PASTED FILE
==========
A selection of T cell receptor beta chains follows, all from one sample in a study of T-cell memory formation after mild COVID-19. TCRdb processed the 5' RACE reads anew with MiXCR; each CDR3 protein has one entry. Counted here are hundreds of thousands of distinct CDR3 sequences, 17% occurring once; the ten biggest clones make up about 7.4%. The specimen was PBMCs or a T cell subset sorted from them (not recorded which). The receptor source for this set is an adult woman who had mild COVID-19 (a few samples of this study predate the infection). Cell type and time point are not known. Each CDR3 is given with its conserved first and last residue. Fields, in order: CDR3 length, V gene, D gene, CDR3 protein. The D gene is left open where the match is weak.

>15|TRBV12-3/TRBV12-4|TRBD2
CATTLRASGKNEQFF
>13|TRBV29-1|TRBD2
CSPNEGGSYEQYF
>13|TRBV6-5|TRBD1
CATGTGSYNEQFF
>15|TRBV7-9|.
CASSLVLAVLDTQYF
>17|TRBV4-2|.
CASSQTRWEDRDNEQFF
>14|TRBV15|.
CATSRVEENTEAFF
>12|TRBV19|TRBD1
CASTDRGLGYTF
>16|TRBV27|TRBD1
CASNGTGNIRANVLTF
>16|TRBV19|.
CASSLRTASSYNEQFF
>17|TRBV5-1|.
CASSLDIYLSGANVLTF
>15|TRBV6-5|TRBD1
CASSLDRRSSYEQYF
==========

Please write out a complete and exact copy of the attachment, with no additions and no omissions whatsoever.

A selection of T cell receptor beta chains follows, all from one sample in a study of T-cell memory formation after mild COVID-19. TCRdb processed the 5' RACE reads anew with MiXCR; each CDR3 protein has one entry. Counted here are hundreds of thousands of distinct CDR3 sequences, 17% occurring once; the ten biggest clones make up about 7.4%. The specimen was PBMCs or a T cell subset sorted from them (not recorded which). The receptor source for this set is an adult woman who had mild COVID-19 (a few samples of this study predate the infection). Cell type and time point are not known. Each CDR3 is given with its conserved first and last residue. Fields, in order: CDR3 length, V gene, D gene, CDR3 protein. The D gene is left open where the match is weak.

>15|TRBV12-3/TRBV12-4|TRBD2
CATTLRASGKNEQFF
>13|TRBV29-1|TRBD2
CSPNEGGSYEQYF
>13|TRBV6-5|TRBD1
CATGTGSYNEQFF
>15|TRBV7-9|.
CASSLVLAVLDTQYF
>17|TRBV4-2|.
CASSQTRWEDRDNEQFF
>14|TRBV15|.
CATSRVEENTEAFF
>12|TRBV19|TRBD1
CASTDRGLGYTF
>16|TRBV27|TRBD1
CASNGTGNIRANVLTF
>16|TRBV19|.
CASSLRTASSYNEQFF
>17|TRBV5-1|.
CASSLDIYLSGANVLTF
>15|TRBV6-5|TRBD1
CASSLDRRSSYEQYF